1 claim than to the title of a mere commendable, it may be proper to hint, compilation; but compilations are some that students are not in general the best times very useful when properly and judges of what is most useful in their skilfully executed, and this manual pro- pursuits. What they deem such, may offessing utility as its avowed object, it may ten prove otherwise, and they are but he incumbent to examine how far this di- seldom enabled to detect the errors of sideratum has been attained. It is ushered their teachers, while they are taught to under the patronage of the members of consider them as doctrines and truths. the Botanical Class in Williams' College, How much better it would be, if those Massachusetts, for whose use it appears writers who undertake at an early period to have been compiled, and whose thanks to instruet us, or to facilitate our attainare offered to the author for his pains. ments in natural sciences, would consult While it must be highly gratisying to ob- previously those who may be able and serve that as many as sixty-three stu- willing to guide their forward steps, and dents have signed that address, and at- direct them towards the best sources of tended the lectures on mineralogy and information. We are induced to state botany, delivered by the author in that this, in reference to both works of this auCollege, and while they express their gra- thor, who appears to be a young man of talents; but who might have greatly im- in the two Floras of Michaux apd Pursh, proved his performances, had he been di- who appear to carry a greater authority rected in proper time, to the latest and than they deserve, will probably be most correct works, on the subjects which taught and followed for a short period to he has undertaken to illustrate,
come, or until a new Flora of the U. S. We understand that the author of this shall be undertaken on the plan of Decananonymous manual is Mr. Eaton, lecturer dollo's French Flora and Species plantaon Botany and Natural History, first in rum, when it will of course be superseded Yale College at New Haven, now in Wil- by the natural method, which (by Liune. liams' College in Massachusetts. He us's own confession) exceeds as much the published last year at New Haven in sexual system, as this system exceeds all Connecticut, a translation of Richards's others. When it is recollected that the Dictionary of the terms of Botany, which system of Linnæus, although published will be found a useful work, notwithstand about 1733, was not adopted in England ing that it is sixteen years backwards in and America, until about forty years afpoint of improvement, the period that has terwards, and that the natural method of elapsed between the publication and Jessieu, (since improved by Brown, Detranslation of the work. The additions candolle, and Rafinesque,) published in introduced into it by Mr. E. are very in- 1789, is merely beginning to dawn in considerable, and he appears to have had England, through the exertions of the ilno knowledge of many eminent works lustrious Robert Brown, it will not appear published since 1800, (period of Richards's strange, that the U. S. should not have publication, in which numberless im- yet followed the example of the contiprovements in Glossology, or the lan- nent of Europe, where it begins to be in guage of Botany, have been introduced, general use. We are however happy to such as Philibert's Dictionary, Fonte- observe, that even with us, Messrs. Cornelle's Dictionary, Link's Elements, De- rea and Rafinesque are endeavouring to candolle's Theory, Mirbel's Elements, introduce and teach the method of naWildenow's Principles of Botany, &c. ture, and Mr. E. has with much propriety besides his Cryptogamy, and the partial noticed to which of the orders of Jesimprovements of Correa, Desvaux, Per- sieu, every genus belongs. He has likesoon, Acharius, Brown, Rafinesque, &c. wise added a reference to the natural orNone of the parts of Botany or any ders of Linnæus. other science can remain stationary in By the title of this manual, we were Europe, particularly during 16 years; led to expect, that all the plants of the and this must not be forgotten by those states north of Virginia, were to be dewho shall endeavour to transmit to us the scribed or at least to be enumerated; but scientific knowledge of continental Eu- such is not the case. Only the genera rope. Let us not imitate England, who are described, a few species of each Pheadopts with reluctance, and after long pe- nogamous genus and Ferns, (particularly riods, the improvements and discoveries such species as are found in Connecticut of her neighbours; but let us avail our- and Massachusetts,) and only one species selves at once of all those that have been, of every other Cryptogamous genus ; or may hereafter be made, else we shall the whole might have been added with never be on a level with those nations, by great propriety, and it would not have whom they are adopted and fostered. much swelled the volume. By this ad.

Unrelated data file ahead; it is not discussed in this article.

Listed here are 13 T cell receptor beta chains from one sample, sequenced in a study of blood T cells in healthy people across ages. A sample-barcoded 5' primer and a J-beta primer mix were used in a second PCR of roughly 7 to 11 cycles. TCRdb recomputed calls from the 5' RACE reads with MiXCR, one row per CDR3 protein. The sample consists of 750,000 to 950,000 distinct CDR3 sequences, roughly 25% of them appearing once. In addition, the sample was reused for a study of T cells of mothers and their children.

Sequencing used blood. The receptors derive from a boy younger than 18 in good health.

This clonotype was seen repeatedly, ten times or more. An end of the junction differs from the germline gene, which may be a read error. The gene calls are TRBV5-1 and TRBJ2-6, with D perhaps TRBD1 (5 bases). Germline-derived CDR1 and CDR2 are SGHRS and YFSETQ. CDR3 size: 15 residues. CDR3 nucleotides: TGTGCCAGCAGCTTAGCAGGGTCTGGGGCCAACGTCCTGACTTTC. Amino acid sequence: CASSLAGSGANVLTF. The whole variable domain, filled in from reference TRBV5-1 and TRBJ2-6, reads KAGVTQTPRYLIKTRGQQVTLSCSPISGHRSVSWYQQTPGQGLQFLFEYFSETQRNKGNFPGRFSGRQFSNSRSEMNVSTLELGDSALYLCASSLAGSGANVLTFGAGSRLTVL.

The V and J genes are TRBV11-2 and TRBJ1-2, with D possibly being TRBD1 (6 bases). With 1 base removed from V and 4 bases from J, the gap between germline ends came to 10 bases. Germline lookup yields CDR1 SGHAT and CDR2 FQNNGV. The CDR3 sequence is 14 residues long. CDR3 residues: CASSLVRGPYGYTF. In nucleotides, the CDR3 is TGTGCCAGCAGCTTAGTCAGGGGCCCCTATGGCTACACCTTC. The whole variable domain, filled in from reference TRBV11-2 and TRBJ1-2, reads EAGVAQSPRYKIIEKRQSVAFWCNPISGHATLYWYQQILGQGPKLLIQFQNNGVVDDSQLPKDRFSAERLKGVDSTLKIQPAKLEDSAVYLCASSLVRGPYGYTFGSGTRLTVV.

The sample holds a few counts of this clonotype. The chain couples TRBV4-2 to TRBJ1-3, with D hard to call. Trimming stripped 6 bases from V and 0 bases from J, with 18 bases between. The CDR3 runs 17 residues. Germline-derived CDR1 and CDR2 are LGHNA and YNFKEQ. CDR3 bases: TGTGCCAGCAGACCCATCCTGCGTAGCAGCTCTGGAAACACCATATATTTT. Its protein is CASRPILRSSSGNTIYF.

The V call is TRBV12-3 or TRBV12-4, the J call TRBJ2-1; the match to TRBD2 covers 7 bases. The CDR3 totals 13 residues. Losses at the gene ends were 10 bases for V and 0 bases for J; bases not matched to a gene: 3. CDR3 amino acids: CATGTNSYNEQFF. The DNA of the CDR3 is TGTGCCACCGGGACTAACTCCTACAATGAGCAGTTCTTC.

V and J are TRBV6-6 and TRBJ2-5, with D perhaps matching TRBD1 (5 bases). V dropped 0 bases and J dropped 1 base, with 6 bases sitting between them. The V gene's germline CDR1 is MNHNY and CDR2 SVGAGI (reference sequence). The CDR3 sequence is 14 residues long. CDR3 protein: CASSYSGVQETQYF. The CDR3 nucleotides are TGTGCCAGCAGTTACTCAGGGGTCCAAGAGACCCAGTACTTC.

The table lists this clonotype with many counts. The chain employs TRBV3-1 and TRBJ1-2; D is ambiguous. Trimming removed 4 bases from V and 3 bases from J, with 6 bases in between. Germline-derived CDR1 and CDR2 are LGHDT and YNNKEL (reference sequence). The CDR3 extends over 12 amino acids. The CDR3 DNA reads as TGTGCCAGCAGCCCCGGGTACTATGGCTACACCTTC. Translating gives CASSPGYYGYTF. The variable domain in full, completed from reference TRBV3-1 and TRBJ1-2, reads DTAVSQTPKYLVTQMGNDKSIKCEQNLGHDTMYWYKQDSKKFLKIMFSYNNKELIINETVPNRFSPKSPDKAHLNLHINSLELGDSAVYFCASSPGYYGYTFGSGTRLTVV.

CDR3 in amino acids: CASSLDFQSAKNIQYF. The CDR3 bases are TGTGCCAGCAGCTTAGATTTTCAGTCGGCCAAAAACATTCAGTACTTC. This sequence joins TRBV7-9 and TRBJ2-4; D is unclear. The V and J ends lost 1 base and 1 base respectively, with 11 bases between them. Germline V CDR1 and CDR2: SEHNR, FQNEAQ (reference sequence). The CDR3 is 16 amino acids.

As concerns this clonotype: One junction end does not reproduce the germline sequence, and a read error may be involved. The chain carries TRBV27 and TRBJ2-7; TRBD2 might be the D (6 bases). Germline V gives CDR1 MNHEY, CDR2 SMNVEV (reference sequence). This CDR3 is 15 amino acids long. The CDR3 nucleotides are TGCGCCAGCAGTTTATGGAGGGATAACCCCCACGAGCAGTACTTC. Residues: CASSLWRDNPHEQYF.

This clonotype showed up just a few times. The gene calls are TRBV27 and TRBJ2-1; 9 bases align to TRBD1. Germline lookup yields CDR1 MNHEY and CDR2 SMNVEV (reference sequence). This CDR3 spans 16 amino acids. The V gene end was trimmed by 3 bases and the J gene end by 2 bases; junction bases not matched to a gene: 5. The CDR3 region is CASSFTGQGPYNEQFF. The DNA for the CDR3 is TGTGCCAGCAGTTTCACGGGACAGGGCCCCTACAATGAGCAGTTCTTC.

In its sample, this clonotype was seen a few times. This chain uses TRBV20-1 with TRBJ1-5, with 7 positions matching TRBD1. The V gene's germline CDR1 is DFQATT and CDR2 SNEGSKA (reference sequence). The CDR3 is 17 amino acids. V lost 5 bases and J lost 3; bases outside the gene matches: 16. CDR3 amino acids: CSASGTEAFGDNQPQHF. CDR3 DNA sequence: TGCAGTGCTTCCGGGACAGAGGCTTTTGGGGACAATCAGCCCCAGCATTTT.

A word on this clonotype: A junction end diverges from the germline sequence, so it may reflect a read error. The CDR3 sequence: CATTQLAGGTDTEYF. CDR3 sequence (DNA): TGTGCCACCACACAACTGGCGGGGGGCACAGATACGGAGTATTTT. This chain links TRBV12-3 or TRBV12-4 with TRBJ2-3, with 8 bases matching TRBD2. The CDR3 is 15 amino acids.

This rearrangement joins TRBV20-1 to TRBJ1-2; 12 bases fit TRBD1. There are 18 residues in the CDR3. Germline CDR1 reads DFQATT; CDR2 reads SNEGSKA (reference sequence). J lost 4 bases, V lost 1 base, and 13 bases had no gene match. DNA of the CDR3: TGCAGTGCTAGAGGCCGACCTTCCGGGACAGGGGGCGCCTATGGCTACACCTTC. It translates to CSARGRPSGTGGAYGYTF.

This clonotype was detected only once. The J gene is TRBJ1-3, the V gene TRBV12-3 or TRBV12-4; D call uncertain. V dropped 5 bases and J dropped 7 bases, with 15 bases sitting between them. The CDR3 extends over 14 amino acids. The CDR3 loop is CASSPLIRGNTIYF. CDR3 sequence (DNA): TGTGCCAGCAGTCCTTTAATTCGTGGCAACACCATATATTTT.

This manual of Botany deserves at dition we should have had a complete least its name, being of a sinall and ap- manual guide for Herborisations, &c. propriate size, closely printed and with much cheaper and less bulky than Pirrsh; maiiy abbreviations. So far the author but now, many plants will be found by has been consistent, since he has included the student and the Botanist in their in a few sheets, what might have been en- walks, and excursions, which they will larged into a thick volume, by those who be unable to find in this manual; but let are prone to swell their labours, in the them not on that account think that hope or belief that they may be esteemed they are new. in proportion to their bulk and weight! Nearly 1400 species are however enu
The genera and species of this manual merated, and distinguishedly short ceriare of course enumerated according to nitions, many of which will unhappily the sexual system of Linnæus, with the apply to sereral species, whence students trivial corrections of Persoon. This un- may be led into error. Several of the natural, incorrect, difficult, puzzling, in- species are exotics in general cultivation ; delicate and obsolete system, prerails as they are a proper appendage, and are disyet in the U.S. and havin: beeu adopted tinguished by the lettere. It is very much